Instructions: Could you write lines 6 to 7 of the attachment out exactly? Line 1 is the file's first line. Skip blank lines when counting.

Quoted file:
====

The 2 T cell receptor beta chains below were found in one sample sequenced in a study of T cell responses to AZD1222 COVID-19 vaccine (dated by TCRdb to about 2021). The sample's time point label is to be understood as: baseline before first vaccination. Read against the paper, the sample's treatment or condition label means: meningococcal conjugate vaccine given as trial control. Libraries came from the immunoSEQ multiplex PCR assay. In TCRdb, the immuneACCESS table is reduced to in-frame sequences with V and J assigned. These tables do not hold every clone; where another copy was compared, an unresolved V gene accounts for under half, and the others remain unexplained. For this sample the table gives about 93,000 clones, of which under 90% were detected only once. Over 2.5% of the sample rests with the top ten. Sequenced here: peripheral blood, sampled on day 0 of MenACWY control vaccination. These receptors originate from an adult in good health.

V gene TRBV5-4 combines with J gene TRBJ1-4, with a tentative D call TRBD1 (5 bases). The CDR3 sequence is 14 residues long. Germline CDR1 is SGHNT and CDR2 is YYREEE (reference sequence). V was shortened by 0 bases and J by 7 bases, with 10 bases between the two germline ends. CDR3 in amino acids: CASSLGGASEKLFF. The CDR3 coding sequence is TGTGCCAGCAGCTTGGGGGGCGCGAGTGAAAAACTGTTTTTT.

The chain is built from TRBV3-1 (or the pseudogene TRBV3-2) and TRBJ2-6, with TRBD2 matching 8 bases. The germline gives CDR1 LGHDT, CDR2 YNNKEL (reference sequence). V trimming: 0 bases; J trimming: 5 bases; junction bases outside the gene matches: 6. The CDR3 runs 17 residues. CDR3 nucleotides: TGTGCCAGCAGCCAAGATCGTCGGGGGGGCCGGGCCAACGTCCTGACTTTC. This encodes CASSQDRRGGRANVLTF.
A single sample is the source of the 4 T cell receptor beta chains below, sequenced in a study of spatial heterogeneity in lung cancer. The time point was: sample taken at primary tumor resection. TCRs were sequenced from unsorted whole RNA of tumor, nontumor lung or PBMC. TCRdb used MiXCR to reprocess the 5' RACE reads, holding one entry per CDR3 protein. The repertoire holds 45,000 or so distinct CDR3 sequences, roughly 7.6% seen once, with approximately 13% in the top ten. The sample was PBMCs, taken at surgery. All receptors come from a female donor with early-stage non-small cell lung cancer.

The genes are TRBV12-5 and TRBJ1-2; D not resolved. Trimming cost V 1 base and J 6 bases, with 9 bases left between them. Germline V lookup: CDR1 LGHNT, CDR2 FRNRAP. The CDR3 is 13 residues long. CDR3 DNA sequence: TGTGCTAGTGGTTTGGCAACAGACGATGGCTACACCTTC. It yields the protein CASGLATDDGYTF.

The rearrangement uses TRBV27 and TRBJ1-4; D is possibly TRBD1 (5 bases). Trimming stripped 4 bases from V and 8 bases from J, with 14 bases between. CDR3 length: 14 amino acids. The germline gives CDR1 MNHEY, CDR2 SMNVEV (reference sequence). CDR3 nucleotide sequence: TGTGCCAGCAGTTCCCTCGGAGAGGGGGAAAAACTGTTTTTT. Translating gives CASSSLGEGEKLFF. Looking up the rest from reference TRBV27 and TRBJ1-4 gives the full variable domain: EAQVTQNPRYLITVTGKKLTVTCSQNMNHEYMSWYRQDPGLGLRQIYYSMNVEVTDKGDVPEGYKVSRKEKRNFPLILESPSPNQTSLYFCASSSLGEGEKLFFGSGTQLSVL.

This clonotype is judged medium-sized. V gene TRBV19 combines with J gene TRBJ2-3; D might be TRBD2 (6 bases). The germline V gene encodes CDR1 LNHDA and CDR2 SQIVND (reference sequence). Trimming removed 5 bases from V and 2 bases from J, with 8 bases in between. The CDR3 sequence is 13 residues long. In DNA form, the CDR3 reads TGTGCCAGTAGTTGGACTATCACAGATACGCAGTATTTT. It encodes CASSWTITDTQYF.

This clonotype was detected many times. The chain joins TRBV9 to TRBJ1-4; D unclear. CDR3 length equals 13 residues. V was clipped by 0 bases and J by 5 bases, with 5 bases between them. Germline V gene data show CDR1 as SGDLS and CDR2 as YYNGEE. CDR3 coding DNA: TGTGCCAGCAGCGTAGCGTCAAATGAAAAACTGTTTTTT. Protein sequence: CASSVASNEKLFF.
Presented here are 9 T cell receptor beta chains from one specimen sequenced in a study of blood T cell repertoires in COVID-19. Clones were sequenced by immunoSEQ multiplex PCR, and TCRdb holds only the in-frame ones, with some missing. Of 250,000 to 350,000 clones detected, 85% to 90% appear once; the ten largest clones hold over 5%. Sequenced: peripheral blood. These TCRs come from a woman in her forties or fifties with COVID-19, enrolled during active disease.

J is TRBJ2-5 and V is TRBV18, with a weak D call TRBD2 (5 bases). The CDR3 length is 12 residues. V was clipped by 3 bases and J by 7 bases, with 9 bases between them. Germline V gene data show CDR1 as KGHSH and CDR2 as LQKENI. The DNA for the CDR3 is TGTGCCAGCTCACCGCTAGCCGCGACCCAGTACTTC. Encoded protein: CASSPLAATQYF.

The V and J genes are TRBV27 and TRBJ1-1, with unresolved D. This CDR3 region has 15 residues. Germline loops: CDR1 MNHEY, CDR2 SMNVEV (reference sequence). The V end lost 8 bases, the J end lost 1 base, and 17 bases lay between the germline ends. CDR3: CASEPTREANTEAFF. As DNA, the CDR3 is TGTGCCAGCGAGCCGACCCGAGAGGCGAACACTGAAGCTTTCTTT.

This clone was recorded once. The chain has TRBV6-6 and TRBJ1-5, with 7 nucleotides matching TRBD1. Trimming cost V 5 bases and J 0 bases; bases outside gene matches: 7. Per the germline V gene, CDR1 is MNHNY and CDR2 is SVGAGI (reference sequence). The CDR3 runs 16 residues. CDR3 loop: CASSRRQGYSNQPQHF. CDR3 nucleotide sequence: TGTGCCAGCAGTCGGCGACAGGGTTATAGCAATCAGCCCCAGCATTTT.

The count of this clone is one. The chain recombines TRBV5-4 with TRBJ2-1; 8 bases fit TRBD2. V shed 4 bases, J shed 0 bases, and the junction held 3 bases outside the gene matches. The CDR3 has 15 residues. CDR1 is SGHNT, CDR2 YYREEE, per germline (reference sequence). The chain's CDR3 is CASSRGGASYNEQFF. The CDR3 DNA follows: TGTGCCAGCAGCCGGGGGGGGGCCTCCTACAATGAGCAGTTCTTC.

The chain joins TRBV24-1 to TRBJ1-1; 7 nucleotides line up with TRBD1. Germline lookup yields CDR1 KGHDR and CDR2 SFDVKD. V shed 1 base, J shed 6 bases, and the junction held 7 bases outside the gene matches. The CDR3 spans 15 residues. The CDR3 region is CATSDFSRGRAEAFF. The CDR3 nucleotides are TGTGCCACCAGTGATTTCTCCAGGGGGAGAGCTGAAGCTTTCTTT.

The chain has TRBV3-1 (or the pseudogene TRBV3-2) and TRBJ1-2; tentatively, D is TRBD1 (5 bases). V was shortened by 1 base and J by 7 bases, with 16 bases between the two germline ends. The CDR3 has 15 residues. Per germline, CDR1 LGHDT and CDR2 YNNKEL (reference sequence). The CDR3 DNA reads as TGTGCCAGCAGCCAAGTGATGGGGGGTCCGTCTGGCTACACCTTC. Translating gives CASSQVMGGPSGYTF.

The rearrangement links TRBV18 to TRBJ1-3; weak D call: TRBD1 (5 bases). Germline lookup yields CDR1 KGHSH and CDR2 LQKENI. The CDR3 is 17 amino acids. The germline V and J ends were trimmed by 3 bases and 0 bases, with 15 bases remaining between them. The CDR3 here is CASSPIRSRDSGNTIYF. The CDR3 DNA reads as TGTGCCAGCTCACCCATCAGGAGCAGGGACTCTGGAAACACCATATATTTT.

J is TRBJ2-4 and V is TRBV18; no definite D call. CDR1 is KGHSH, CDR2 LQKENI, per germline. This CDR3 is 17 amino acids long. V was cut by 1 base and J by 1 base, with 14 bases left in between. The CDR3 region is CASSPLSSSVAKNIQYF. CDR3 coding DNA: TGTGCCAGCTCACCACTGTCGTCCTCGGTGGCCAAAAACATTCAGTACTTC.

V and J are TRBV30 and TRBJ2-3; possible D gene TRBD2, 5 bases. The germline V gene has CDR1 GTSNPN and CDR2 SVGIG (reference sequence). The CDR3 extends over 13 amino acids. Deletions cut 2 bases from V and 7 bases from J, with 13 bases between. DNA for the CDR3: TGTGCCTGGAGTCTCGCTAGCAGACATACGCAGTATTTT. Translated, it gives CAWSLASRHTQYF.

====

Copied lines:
The rearrangement uses TRBV27 and TRBJ1-4; D is possibly TRBD1 (5 bases). Trimming stripped 4 bases from V and 8 bases from J, with 14 bases between. CDR3 length: 14 amino acids. The germline gives CDR1 MNHEY, CDR2 SMNVEV (reference sequence). CDR3 nucleotide sequence: TGTGCCAGCAGTTCCCTCGGAGAGGGGGAAAAACTGTTTTTT. Translating gives CASSSLGEGEKLFF. Looking up the rest from reference TRBV27 and TRBJ1-4 gives the full variable domain: EAQVTQNPRYLITVTGKKLTVTCSQNMNHEYMSWYRQDPGLGLRQIYYSMNVEVTDKGDVPEGYKVSRKEKRNFPLILESPSPNQTSLYFCASSSLGEGEKLFFGSGTQLSVL.

This clonotype is judged medium-sized. V gene TRBV19 combines with J gene TRBJ2-3; D might be TRBD2 (6 bases). The germline V gene encodes CDR1 LNHDA and CDR2 SQIVND (reference sequence). Trimming removed 5 bases from V and 2 bases from J, with 8 bases in between. The CDR3 sequence is 13 residues long. In DNA form, the CDR3 reads TGTGCCAGTAGTTGGACTATCACAGATACGCAGTATTTT. It encodes CASSWTITDTQYF.